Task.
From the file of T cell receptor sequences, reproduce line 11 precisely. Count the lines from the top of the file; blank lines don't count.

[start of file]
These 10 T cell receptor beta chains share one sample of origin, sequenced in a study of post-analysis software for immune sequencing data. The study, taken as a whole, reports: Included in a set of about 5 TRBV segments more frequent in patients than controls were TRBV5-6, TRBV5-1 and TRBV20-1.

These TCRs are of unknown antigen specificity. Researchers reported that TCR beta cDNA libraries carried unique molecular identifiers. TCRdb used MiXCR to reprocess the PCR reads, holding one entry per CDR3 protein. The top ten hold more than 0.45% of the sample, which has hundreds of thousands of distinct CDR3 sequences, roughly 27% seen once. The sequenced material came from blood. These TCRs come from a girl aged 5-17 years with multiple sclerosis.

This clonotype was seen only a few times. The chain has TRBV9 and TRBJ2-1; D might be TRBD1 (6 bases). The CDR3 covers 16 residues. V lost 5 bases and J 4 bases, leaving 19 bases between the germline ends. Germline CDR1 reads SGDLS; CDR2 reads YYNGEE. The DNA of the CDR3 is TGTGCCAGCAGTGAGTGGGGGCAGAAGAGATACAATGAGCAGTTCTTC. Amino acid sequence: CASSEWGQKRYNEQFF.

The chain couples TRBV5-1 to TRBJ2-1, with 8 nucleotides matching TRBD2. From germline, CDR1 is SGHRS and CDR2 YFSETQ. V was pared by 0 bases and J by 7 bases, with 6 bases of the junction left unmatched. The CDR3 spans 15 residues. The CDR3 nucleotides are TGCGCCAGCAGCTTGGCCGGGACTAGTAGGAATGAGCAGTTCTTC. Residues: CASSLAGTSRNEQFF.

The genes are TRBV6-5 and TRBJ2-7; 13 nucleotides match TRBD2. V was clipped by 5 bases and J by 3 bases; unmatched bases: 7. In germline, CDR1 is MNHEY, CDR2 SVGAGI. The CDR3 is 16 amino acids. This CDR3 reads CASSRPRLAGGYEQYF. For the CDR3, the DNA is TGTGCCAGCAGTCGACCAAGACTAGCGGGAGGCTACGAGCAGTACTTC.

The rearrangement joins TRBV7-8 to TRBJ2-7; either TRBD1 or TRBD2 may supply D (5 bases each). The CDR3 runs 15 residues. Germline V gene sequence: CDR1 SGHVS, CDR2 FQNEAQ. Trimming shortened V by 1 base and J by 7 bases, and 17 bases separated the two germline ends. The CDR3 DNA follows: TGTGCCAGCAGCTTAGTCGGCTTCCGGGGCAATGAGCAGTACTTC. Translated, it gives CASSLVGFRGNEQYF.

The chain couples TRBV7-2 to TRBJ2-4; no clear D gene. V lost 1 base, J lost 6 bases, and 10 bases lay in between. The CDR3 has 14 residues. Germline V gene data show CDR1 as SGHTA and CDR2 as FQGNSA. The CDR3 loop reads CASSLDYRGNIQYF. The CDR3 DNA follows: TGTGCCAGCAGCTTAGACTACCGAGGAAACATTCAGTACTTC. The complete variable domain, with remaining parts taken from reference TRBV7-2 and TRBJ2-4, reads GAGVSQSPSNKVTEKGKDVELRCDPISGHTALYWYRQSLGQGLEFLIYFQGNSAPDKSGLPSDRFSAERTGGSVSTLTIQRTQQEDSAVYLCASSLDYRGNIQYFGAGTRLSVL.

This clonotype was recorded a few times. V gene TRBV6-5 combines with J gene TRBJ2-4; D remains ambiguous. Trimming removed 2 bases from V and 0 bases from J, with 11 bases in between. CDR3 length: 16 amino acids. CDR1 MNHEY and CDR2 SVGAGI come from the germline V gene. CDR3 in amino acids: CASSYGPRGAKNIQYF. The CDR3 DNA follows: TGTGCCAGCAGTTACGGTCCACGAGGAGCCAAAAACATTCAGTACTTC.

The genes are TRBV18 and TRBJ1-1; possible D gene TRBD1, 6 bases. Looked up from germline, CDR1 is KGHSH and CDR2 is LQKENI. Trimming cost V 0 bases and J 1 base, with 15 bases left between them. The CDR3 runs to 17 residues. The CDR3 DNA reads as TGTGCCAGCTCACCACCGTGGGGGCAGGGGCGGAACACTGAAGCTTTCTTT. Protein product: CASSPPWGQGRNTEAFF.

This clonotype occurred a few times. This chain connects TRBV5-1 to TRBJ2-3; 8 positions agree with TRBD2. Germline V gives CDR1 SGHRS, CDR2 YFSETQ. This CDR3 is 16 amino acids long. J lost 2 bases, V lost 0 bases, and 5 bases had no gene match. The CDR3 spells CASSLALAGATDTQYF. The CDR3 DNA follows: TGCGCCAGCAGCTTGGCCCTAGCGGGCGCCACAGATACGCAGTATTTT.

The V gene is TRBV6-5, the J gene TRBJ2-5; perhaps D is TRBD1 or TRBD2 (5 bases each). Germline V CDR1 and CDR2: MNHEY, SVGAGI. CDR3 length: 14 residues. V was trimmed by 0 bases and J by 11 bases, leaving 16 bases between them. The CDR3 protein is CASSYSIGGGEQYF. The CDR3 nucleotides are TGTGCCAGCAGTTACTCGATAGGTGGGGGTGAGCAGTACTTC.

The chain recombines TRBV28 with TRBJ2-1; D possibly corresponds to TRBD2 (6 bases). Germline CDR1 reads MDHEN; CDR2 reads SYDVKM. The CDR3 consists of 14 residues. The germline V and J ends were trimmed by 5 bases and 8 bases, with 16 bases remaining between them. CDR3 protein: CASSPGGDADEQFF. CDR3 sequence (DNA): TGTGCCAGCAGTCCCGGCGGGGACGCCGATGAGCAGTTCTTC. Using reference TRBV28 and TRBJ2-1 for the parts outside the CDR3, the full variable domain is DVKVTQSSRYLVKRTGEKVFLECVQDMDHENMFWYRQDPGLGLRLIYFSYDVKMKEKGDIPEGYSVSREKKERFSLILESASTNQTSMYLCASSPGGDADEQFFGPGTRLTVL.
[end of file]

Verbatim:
The V gene is TRBV6-5, the J gene TRBJ2-5; perhaps D is TRBD1 or TRBD2 (5 bases each). Germline V CDR1 and CDR2: MNHEY, SVGAGI. CDR3 length: 14 residues. V was trimmed by 0 bases and J by 11 bases, leaving 16 bases between them. The CDR3 protein is CASSYSIGGGEQYF. The CDR3 nucleotides are TGTGCCAGCAGTTACTCGATAGGTGGGGGTGAGCAGTACTTC.